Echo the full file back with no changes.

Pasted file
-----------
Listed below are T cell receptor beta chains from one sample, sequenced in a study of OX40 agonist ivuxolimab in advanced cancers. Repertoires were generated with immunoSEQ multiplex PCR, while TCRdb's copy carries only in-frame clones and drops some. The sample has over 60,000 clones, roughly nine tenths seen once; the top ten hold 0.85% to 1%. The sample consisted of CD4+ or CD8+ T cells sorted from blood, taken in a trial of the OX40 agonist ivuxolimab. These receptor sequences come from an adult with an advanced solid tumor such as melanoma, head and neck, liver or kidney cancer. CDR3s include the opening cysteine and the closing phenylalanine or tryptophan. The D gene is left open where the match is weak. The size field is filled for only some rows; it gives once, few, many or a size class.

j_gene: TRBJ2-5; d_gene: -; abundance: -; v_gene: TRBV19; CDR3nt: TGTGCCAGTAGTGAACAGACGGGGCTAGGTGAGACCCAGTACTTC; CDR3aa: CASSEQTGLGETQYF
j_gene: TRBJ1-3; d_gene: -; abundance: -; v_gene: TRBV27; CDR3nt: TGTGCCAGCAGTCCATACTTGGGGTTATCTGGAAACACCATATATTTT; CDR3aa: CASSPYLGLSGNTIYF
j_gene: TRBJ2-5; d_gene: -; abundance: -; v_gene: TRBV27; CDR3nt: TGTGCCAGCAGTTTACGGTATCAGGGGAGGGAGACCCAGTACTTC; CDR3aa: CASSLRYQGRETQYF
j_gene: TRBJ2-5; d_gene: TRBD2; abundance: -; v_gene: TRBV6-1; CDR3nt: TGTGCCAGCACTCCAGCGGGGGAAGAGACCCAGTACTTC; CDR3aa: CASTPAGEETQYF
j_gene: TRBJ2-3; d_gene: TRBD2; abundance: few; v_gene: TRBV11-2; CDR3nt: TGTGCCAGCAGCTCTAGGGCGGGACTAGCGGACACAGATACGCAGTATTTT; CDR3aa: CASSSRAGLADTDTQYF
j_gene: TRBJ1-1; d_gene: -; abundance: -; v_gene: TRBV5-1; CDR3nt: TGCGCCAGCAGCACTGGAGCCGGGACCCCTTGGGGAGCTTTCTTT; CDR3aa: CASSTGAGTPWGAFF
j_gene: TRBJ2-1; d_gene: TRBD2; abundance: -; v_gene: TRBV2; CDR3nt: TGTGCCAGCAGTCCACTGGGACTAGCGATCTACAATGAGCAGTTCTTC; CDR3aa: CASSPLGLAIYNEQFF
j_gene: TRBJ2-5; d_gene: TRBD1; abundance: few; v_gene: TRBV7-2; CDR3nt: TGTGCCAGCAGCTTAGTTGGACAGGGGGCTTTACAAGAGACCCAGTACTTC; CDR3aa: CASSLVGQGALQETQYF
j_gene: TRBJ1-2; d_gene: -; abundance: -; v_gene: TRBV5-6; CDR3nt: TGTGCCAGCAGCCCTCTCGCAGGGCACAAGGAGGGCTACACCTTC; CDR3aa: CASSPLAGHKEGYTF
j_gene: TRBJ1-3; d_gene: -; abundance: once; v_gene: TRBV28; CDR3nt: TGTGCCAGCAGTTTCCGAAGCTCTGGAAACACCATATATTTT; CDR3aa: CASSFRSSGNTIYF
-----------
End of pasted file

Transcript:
Listed below are T cell receptor beta chains from one sample, sequenced in a study of OX40 agonist ivuxolimab in advanced cancers. Repertoires were generated with immunoSEQ multiplex PCR, while TCRdb's copy carries only in-frame clones and drops some. The sample has over 60,000 clones, roughly nine tenths seen once; the top ten hold 0.85% to 1%. The sample consisted of CD4+ or CD8+ T cells sorted from blood, taken in a trial of the OX40 agonist ivuxolimab. These receptor sequences come from an adult with an advanced solid tumor such as melanoma, head and neck, liver or kidney cancer. CDR3s include the opening cysteine and the closing phenylalanine or tryptophan. The D gene is left open where the match is weak. The size field is filled for only some rows; it gives once, few, many or a size class.

j_gene: TRBJ2-5; d_gene: -; abundance: -; v_gene: TRBV19; CDR3nt: TGTGCCAGTAGTGAACAGACGGGGCTAGGTGAGACCCAGTACTTC; CDR3aa: CASSEQTGLGETQYF
j_gene: TRBJ1-3; d_gene: -; abundance: -; v_gene: TRBV27; CDR3nt: TGTGCCAGCAGTCCATACTTGGGGTTATCTGGAAACACCATATATTTT; CDR3aa: CASSPYLGLSGNTIYF
j_gene: TRBJ2-5; d_gene: -; abundance: -; v_gene: TRBV27; CDR3nt: TGTGCCAGCAGTTTACGGTATCAGGGGAGGGAGACCCAGTACTTC; CDR3aa: CASSLRYQGRETQYF
j_gene: TRBJ2-5; d_gene: TRBD2; abundance: -; v_gene: TRBV6-1; CDR3nt: TGTGCCAGCACTCCAGCGGGGGAAGAGACCCAGTACTTC; CDR3aa: CASTPAGEETQYF
j_gene: TRBJ2-3; d_gene: TRBD2; abundance: few; v_gene: TRBV11-2; CDR3nt: TGTGCCAGCAGCTCTAGGGCGGGACTAGCGGACACAGATACGCAGTATTTT; CDR3aa: CASSSRAGLADTDTQYF
j_gene: TRBJ1-1; d_gene: -; abundance: -; v_gene: TRBV5-1; CDR3nt: TGCGCCAGCAGCACTGGAGCCGGGACCCCTTGGGGAGCTTTCTTT; CDR3aa: CASSTGAGTPWGAFF
j_gene: TRBJ2-1; d_gene: TRBD2; abundance: -; v_gene: TRBV2; CDR3nt: TGTGCCAGCAGTCCACTGGGACTAGCGATCTACAATGAGCAGTTCTTC; CDR3aa: CASSPLGLAIYNEQFF
j_gene: TRBJ2-5; d_gene: TRBD1; abundance: few; v_gene: TRBV7-2; CDR3nt: TGTGCCAGCAGCTTAGTTGGACAGGGGGCTTTACAAGAGACCCAGTACTTC; CDR3aa: CASSLVGQGALQETQYF
j_gene: TRBJ1-2; d_gene: -; abundance: -; v_gene: TRBV5-6; CDR3nt: TGTGCCAGCAGCCCTCTCGCAGGGCACAAGGAGGGCTACACCTTC; CDR3aa: CASSPLAGHKEGYTF
j_gene: TRBJ1-3; d_gene: -; abundance: once; v_gene: TRBV28; CDR3nt: TGTGCCAGCAGTTTCCGAAGCTCTGGAAACACCATATATTTT; CDR3aa: CASSFRSSGNTIYF